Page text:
The old Stockyards limestone gate is  now a National US Historic Landmark.

At one time, the Union Stockyards in Chicago, also known as the Chicago Stockyards, was the center of the meat-processing world in the US.

Located in what was called the New City Community Area on Chicago’s South Side, bounded by Pershing Road, Ashland, Halsted and 47th Street, the district helped Chicago to become known as “the hog butcher of the world.” The meatpacking district came into being around 1865, at the end of the Civil War, with the creation of iced rail cars. It lasted for more than a century, closing in 1971, because the meat industry was decentralizing, with better product transportation and distribution.

Swift and Armour both closed their plants in the Stockyards in the 1950s. But from the Civil War until the 1920s and hitting its peak in 1924, more meat was processed in Chicago than in any other place in the world.

‘Back of the Yards’

Today, the historic Stockyards is gone. But if you visit that area, you will see the old Stockyards limestone gate topped by a steer – now a National US Historic Landmark.

Jordan Dorfman started Chicago Meat Authority on Jan. 22, 1990. Next January will be the company’s 25th anniversary.

But you’ll also see a top meat processing company alive and well there –Chicago Meat Authority, next to what the meat industry used to call “the Back of the Yards.” Years ago, immigrants lived at the Back of the Yards, and today new groups of immigrants have moved into the area.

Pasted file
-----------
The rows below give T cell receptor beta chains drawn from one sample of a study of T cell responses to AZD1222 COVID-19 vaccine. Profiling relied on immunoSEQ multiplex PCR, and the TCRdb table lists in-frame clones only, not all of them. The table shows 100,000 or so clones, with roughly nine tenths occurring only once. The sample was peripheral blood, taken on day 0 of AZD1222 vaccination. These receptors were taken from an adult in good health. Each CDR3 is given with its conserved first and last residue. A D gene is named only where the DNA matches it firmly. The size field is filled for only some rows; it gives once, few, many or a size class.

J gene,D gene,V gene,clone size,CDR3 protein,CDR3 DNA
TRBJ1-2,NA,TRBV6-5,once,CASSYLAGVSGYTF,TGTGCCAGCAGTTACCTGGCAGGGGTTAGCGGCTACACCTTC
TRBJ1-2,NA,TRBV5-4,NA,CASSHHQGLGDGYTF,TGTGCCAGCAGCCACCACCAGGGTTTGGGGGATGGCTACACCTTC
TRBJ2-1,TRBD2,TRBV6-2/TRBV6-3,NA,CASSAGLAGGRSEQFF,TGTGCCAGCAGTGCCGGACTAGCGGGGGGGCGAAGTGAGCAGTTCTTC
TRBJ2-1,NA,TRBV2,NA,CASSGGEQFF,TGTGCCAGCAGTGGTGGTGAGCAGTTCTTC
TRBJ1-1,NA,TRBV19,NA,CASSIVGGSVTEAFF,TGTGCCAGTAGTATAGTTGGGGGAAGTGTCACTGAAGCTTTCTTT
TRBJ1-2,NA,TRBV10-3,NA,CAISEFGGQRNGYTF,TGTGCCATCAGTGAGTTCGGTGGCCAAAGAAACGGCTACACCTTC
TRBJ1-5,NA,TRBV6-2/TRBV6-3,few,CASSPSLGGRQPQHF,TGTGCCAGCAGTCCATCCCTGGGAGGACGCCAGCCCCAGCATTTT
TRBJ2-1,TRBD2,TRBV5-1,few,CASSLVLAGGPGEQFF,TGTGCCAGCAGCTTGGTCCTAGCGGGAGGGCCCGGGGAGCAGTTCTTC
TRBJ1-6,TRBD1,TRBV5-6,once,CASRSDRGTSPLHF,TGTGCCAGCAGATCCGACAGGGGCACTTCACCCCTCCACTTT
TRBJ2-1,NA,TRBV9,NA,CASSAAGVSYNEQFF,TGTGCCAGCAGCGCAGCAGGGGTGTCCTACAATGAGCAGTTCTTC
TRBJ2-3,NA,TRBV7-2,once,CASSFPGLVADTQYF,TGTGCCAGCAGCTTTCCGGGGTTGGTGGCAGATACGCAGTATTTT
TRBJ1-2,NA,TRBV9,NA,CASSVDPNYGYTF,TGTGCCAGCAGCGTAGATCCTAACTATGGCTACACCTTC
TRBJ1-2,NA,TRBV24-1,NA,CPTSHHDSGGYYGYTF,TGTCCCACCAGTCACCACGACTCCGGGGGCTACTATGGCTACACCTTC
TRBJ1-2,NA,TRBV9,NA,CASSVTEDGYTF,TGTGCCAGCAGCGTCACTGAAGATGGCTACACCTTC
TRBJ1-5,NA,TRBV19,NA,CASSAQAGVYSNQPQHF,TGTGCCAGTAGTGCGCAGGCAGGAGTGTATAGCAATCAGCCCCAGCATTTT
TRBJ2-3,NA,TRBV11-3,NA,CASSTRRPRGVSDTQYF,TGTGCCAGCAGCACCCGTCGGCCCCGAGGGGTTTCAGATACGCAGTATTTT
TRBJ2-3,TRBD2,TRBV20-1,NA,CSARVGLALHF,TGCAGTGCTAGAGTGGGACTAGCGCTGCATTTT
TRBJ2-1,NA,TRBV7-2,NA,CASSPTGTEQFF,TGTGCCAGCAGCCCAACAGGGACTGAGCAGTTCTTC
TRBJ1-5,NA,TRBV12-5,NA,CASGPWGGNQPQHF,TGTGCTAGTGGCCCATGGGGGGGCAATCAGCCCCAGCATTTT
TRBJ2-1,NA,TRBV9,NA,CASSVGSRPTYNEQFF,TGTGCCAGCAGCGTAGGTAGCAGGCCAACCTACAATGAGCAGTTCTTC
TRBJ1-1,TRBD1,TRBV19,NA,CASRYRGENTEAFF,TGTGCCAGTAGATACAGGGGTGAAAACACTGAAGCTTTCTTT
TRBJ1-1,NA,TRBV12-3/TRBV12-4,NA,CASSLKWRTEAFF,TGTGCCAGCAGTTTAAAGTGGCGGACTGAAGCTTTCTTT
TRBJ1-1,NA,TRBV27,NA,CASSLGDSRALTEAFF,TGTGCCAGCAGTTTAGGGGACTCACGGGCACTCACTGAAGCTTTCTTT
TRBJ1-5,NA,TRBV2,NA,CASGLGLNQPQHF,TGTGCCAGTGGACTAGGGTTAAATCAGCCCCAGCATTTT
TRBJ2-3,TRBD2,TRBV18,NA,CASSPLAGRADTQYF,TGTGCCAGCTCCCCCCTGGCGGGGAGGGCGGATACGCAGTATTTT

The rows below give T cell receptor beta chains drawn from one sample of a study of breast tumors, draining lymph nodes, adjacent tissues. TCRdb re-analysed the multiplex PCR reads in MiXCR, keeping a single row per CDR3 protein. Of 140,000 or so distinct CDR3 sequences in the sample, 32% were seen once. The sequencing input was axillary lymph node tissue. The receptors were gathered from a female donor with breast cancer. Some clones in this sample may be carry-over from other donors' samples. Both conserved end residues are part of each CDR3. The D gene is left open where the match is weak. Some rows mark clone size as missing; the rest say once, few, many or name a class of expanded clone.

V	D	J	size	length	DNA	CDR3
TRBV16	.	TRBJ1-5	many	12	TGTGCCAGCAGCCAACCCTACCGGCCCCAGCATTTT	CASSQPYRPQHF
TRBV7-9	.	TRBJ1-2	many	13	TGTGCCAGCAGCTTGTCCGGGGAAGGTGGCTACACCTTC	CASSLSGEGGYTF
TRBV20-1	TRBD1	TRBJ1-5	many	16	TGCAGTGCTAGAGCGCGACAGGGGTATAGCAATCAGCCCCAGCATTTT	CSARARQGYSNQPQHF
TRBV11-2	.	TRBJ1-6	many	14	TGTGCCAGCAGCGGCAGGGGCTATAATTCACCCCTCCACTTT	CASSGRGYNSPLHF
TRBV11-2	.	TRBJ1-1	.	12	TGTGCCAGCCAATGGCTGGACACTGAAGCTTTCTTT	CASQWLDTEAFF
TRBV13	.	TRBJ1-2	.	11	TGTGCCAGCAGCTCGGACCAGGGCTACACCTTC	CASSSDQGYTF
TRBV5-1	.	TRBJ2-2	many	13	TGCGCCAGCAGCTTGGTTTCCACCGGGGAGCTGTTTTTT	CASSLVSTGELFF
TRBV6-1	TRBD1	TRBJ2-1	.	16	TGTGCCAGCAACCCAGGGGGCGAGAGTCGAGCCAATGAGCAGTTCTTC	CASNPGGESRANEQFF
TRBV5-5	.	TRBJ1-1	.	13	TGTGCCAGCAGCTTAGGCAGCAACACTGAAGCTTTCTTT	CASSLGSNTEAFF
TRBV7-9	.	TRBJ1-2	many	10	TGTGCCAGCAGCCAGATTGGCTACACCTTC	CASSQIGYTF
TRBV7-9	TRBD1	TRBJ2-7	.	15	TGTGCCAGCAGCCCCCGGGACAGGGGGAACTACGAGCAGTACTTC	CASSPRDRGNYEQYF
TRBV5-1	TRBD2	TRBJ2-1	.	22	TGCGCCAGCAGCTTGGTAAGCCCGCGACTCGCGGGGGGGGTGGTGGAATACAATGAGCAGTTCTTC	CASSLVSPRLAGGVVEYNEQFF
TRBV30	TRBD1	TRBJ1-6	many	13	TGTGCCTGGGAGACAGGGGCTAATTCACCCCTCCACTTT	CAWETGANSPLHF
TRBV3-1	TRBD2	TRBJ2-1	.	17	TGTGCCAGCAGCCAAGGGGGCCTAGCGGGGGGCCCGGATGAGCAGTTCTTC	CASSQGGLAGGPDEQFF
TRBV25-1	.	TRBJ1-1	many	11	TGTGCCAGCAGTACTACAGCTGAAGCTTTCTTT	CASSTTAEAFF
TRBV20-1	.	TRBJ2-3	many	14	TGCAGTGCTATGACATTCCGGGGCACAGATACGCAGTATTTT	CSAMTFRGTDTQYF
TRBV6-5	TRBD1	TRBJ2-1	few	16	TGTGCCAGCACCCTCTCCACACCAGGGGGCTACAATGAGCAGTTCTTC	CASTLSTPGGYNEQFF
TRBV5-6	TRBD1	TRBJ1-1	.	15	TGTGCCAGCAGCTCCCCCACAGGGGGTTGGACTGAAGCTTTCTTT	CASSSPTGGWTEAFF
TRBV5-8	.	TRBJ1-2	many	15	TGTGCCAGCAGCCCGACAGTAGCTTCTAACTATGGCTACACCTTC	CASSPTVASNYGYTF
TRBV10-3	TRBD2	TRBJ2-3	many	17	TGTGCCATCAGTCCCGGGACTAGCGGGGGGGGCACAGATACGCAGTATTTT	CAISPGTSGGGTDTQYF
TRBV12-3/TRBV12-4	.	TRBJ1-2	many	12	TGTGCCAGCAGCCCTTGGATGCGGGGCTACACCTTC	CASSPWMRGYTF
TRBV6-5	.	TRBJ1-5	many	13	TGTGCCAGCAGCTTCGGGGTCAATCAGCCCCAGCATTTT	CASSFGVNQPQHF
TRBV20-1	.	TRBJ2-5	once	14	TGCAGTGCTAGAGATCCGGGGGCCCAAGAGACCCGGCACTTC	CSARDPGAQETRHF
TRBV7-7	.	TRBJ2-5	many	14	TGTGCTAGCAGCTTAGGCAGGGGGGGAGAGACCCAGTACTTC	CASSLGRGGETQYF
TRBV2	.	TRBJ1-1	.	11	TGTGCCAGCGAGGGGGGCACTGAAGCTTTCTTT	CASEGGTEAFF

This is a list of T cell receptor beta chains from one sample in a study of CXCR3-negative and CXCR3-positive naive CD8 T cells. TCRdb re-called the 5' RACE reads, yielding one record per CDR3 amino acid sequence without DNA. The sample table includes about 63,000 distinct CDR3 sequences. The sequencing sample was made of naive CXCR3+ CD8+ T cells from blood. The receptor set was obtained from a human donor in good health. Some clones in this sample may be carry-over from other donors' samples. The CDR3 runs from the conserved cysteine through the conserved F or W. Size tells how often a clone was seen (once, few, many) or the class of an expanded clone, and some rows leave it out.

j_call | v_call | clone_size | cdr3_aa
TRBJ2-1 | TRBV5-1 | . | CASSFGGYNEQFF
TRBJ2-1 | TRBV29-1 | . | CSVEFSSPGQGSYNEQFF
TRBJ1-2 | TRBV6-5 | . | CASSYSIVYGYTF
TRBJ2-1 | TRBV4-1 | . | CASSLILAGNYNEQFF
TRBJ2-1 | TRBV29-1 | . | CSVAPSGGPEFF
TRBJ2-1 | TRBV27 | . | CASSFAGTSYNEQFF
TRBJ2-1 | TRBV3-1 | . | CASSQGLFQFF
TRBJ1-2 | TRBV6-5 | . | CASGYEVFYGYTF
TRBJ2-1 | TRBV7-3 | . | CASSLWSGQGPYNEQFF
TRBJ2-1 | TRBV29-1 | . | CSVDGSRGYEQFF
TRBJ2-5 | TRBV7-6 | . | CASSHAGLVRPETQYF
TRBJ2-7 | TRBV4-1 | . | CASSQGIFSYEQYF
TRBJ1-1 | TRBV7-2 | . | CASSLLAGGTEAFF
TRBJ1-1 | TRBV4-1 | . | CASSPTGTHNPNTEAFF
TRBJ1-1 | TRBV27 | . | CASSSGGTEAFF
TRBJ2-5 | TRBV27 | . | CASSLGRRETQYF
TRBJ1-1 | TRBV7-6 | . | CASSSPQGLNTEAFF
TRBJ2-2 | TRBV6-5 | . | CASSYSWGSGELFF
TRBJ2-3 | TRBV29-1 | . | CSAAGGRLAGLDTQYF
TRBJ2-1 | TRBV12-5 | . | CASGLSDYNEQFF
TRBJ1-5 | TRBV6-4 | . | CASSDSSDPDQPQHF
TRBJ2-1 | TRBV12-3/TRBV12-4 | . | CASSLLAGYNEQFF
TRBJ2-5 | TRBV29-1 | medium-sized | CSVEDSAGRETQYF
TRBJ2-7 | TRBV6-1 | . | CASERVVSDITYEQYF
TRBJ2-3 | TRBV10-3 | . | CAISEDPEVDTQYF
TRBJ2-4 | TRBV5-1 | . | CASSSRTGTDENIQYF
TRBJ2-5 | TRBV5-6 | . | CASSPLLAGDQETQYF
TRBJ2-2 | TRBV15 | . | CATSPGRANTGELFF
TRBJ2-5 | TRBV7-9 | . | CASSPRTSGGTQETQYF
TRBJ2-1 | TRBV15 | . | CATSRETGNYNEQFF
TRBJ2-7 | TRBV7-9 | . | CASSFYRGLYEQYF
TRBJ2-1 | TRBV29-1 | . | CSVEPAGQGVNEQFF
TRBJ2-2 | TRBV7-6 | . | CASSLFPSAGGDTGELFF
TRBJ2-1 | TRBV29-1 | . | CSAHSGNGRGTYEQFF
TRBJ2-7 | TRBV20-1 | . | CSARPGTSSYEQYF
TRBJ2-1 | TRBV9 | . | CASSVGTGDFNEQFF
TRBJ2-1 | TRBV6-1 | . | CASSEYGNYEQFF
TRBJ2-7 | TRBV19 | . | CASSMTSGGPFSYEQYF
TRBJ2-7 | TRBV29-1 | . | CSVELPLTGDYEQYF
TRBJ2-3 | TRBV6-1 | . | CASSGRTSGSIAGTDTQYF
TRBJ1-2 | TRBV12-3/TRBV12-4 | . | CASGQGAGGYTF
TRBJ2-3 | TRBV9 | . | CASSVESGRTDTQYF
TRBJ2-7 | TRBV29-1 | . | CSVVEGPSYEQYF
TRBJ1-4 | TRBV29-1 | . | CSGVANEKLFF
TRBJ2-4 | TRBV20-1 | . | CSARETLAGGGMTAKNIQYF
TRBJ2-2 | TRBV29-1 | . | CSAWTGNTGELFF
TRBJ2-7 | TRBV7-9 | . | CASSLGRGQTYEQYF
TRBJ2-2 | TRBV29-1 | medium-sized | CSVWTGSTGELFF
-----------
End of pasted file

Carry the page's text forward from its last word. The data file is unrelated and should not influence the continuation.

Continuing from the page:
Founder, company CEO and President Jordan Dorfman started the company 24 years ago, in 1990, and during that time, it has grown from a $6 million business to a $140 million company. Dorfman says growth has come the hard way, from the most demanding operating segments of the meat industry – foodservice, retail sales and further processing. Chicago Meat Authority specializes in delivering customized, value-added, beef, pork and veal products to its customers around the world.

Dorfman has very strong beliefs about what’s important in running an independent meat business. He believes in partnering with, and responding to, customers’ needs. In reaching this goal, he says his company strives to build a better-trained and more- dedicated work force, “so that all involved are working with this end in mind – the needs of the customers.”

The company employs almost 400 people on three shifts. Dorfman describes his employees as dedicated and experienced – 70 percent of them have been working for the company for five years or longer. And the company just completed an expansion, which includes a new 20,000-sq.-ft., USDA-inspected plant located directly across 47th Place from the current plant.

Through the years